A debate that has stuffed echoes in hallways, podiums and failed bills in Washington, tiny-font-yet-endless columns in reports and op-eds in countless news publications, news reels with pundits and hacks on cable networks for decades — what must be done with the children brought by their parents from another country into the United States of America? The young generation that grew up as undocumented children now embarking on adulthood. Who daily at school would have pledged allegiance to the flag of the United States of America, under the promise of indivisibility, liberty and justice for all. In the chaotic center of a decades old debate- many of us graduated from years of that schooling, a full public k-12 education- unbeknownst to us paved by Plyler v Doe a high court ruling from ‘82, granting immigrant children a public education. That very education to become a requirement for many of us to remain, only with the authority to work 2 years at a time. We had to understand why we had less rights than our best friends, peers, and seemingly everyone around us. Finally in the face of the real world, and not at a desk in a publicly paid for classroom- but after we were handed our diploma, we had to ask ourselves and realize what is a right? and what are my rights?
Our rights did not exist, it seemed- we didn’t even know it. Innocently answering to wanting this job or that car, where to travel abroad or which university to attend. With no social security number, no drivers license, no citizenship- of the only nation we’ve ever known.
The country whose piercing nationalism we were taught to the letter from our youngest years. Made morally convincing and heart captivating by the John Locke idea that was penned by Jefferson in our constitution that all men are created equal, and that here in the United States of America we do have certain unalienable rights- life, liberty, and the pursuit of happiness. Unaware, in perhaps bliss, that before we had to face any of those elements of our society- that ‘We, The People’ really meant ‘They, The People.’
Most of us, teenagers and young adults- not fluent in the language of Washington. In the corridors of power in the District of Columbia- our fates were being shaped by a series of actions. A failed series of legislation that has seen light in both congressional chambers since 2001 had coined us as what we would be known as until today.
Those legislative failures brought President Obama to sign the executive action that lifted the despair of young Americans coming to the discovery that our path forward was not an easy one.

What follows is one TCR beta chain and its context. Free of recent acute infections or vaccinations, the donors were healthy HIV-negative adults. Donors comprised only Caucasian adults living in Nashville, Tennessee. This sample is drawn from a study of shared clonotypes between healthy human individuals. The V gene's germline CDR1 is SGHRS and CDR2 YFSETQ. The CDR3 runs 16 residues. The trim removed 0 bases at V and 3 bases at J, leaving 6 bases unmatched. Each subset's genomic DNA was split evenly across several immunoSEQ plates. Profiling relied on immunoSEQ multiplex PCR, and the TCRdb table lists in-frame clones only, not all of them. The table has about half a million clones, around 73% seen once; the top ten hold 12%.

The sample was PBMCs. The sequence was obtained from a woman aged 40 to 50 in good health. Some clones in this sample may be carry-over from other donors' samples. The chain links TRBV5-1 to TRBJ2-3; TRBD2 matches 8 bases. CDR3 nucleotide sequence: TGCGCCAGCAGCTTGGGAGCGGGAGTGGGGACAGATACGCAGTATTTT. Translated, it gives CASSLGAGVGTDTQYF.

“Now, let’s be clear — this is not amnesty, this is not immunity. This is not a path to citizenship. It’s not a permanent fix. This is a temporary stopgap measure that lets us focus our resources wisely while giving a degree of relief and hope to talented, driven, patriotic young people. It is — the right thing to do.” - President Obama, June 15, 2012
‘…It’s not a permanent fix…’
Congress is the only body who can do that.
Just like a decade ago it was all eyes on Pelosi, all hopes on Reid, all our lives on 44, all our fates on Washington. Today it’s all eyes on Pelosi, all hopes on McConnell, all our lives on 45, all our fates on Washington.
Today, the Speaker brings legislation to vote under a senate and White House very different from the ones before. Now with a republican President hell bent on taking down the executive action- now only held up by a shred of court rulings in federal circuits, circuits that this senate is filling with appointments from this White House — even two seats on the highest court. Whether or not her morals and her comprehensive bar for legislation she brings to the house today are true- in passing ‘The DREAM and Promise Act of 2019’ to not reach across the aisle to win the righteous vote of the only other people in power who could actually improve our live from passing these bills with veto proof majorities — makes me, and many, wonder what kind of a successful speaker that is. Why must we be told to trust these people, who not only failed us years ago- but fail us today. Passing bills that look great on their voting record. Yet do nothing to our lives- stuck in an ever going limbo, other than perpetuate a bitter and familiar sense of questionable hope. What’s truly sad is that some of us have a scintilla of hope that maybe maybe maybe just maybe, this senate would bring such legislation to a vote.
It’s hard not to blame these people for their actions and their inaction. After all it was our parents who brought us here- but to blame them seems far worse in vain, we knew and we live the very intent of their risk to bring us here.